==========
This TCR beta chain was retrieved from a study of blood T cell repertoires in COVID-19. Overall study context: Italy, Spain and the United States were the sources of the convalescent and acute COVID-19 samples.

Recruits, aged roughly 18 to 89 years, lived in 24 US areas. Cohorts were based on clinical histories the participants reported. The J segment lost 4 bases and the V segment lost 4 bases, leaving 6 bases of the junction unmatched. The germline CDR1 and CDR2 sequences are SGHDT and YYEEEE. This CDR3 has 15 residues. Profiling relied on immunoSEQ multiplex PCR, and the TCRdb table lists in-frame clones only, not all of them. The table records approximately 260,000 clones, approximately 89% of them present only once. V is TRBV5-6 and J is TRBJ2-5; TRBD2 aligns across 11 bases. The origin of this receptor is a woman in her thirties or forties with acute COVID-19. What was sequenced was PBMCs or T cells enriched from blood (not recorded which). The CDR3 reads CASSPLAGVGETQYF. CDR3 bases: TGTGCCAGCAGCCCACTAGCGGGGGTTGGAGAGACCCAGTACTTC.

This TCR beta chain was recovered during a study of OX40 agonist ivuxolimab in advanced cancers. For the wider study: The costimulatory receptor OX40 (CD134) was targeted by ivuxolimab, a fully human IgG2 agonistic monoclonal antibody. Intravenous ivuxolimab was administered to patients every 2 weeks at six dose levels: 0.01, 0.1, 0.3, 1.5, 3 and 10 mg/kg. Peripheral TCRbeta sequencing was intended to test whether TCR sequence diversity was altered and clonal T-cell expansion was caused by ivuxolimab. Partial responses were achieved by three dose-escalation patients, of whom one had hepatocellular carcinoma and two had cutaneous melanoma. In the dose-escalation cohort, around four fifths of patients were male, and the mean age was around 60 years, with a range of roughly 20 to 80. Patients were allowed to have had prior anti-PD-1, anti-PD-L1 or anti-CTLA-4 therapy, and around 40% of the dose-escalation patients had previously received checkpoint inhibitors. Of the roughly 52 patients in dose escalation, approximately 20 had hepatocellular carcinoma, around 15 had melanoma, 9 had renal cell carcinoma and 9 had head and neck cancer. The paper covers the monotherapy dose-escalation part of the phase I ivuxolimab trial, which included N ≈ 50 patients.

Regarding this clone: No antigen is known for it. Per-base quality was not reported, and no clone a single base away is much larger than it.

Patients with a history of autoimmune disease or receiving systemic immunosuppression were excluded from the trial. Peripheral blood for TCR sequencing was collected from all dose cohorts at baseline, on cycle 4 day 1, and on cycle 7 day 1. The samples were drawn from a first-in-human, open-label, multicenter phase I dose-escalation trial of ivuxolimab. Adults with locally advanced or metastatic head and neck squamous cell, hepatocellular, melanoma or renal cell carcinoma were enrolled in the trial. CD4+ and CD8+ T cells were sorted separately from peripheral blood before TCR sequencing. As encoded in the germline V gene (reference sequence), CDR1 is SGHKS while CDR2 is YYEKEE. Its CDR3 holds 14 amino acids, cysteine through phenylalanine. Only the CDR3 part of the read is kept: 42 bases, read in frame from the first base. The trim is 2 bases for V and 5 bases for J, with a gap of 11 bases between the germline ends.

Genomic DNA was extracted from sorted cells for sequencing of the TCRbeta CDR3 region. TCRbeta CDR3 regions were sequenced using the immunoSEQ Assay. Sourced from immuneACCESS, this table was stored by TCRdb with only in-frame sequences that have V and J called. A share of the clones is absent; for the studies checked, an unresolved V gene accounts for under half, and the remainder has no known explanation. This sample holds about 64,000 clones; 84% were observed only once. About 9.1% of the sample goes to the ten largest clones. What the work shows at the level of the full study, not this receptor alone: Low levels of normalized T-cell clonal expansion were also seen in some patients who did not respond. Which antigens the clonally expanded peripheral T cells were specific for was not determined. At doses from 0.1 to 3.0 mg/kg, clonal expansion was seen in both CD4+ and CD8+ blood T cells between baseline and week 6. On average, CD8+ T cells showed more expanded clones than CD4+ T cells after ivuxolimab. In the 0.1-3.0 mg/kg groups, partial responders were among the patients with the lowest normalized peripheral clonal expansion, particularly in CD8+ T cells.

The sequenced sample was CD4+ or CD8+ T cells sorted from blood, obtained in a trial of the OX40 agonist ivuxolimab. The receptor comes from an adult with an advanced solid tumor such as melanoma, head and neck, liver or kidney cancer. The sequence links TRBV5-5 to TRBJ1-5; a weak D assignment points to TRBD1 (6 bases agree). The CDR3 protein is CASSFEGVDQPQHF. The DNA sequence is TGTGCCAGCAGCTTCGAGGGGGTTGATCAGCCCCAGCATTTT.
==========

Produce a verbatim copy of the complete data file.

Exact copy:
This TCR beta chain was retrieved from a study of blood T cell repertoires in COVID-19. Overall study context: Italy, Spain and the United States were the sources of the convalescent and acute COVID-19 samples.

Recruits, aged roughly 18 to 89 years, lived in 24 US areas. Cohorts were based on clinical histories the participants reported. The J segment lost 4 bases and the V segment lost 4 bases, leaving 6 bases of the junction unmatched. The germline CDR1 and CDR2 sequences are SGHDT and YYEEEE. This CDR3 has 15 residues. Profiling relied on immunoSEQ multiplex PCR, and the TCRdb table lists in-frame clones only, not all of them. The table records approximately 260,000 clones, approximately 89% of them present only once. V is TRBV5-6 and J is TRBJ2-5; TRBD2 aligns across 11 bases. The origin of this receptor is a woman in her thirties or forties with acute COVID-19. What was sequenced was PBMCs or T cells enriched from blood (not recorded which). The CDR3 reads CASSPLAGVGETQYF. CDR3 bases: TGTGCCAGCAGCCCACTAGCGGGGGTTGGAGAGACCCAGTACTTC.

This TCR beta chain was recovered during a study of OX40 agonist ivuxolimab in advanced cancers. For the wider study: The costimulatory receptor OX40 (CD134) was targeted by ivuxolimab, a fully human IgG2 agonistic monoclonal antibody. Intravenous ivuxolimab was administered to patients every 2 weeks at six dose levels: 0.01, 0.1, 0.3, 1.5, 3 and 10 mg/kg. Peripheral TCRbeta sequencing was intended to test whether TCR sequence diversity was altered and clonal T-cell expansion was caused by ivuxolimab. Partial responses were achieved by three dose-escalation patients, of whom one had hepatocellular carcinoma and two had cutaneous melanoma. In the dose-escalation cohort, around four fifths of patients were male, and the mean age was around 60 years, with a range of roughly 20 to 80. Patients were allowed to have had prior anti-PD-1, anti-PD-L1 or anti-CTLA-4 therapy, and around 40% of the dose-escalation patients had previously received checkpoint inhibitors. Of the roughly 52 patients in dose escalation, approximately 20 had hepatocellular carcinoma, around 15 had melanoma, 9 had renal cell carcinoma and 9 had head and neck cancer. The paper covers the monotherapy dose-escalation part of the phase I ivuxolimab trial, which included N ≈ 50 patients.

Regarding this clone: No antigen is known for it. Per-base quality was not reported, and no clone a single base away is much larger than it.

Patients with a history of autoimmune disease or receiving systemic immunosuppression were excluded from the trial. Peripheral blood for TCR sequencing was collected from all dose cohorts at baseline, on cycle 4 day 1, and on cycle 7 day 1. The samples were drawn from a first-in-human, open-label, multicenter phase I dose-escalation trial of ivuxolimab. Adults with locally advanced or metastatic head and neck squamous cell, hepatocellular, melanoma or renal cell carcinoma were enrolled in the trial. CD4+ and CD8+ T cells were sorted separately from peripheral blood before TCR sequencing. As encoded in the germline V gene (reference sequence), CDR1 is SGHKS while CDR2 is YYEKEE. Its CDR3 holds 14 amino acids, cysteine through phenylalanine. Only the CDR3 part of the read is kept: 42 bases, read in frame from the first base. The trim is 2 bases for V and 5 bases for J, with a gap of 11 bases between the germline ends.

Genomic DNA was extracted from sorted cells for sequencing of the TCRbeta CDR3 region. TCRbeta CDR3 regions were sequenced using the immunoSEQ Assay. Sourced from immuneACCESS, this table was stored by TCRdb with only in-frame sequences that have V and J called. A share of the clones is absent; for the studies checked, an unresolved V gene accounts for under half, and the remainder has no known explanation. This sample holds about 64,000 clones; 84% were observed only once. About 9.1% of the sample goes to the ten largest clones. What the work shows at the level of the full study, not this receptor alone: Low levels of normalized T-cell clonal expansion were also seen in some patients who did not respond. Which antigens the clonally expanded peripheral T cells were specific for was not determined. At doses from 0.1 to 3.0 mg/kg, clonal expansion was seen in both CD4+ and CD8+ blood T cells between baseline and week 6. On average, CD8+ T cells showed more expanded clones than CD4+ T cells after ivuxolimab. In the 0.1-3.0 mg/kg groups, partial responders were among the patients with the lowest normalized peripheral clonal expansion, particularly in CD8+ T cells.

The sequenced sample was CD4+ or CD8+ T cells sorted from blood, obtained in a trial of the OX40 agonist ivuxolimab. The receptor comes from an adult with an advanced solid tumor such as melanoma, head and neck, liver or kidney cancer. The sequence links TRBV5-5 to TRBJ1-5; a weak D assignment points to TRBD1 (6 bases agree). The CDR3 protein is CASSFEGVDQPQHF. The DNA sequence is TGTGCCAGCAGCTTCGAGGGGGTTGATCAGCCCCAGCATTTT.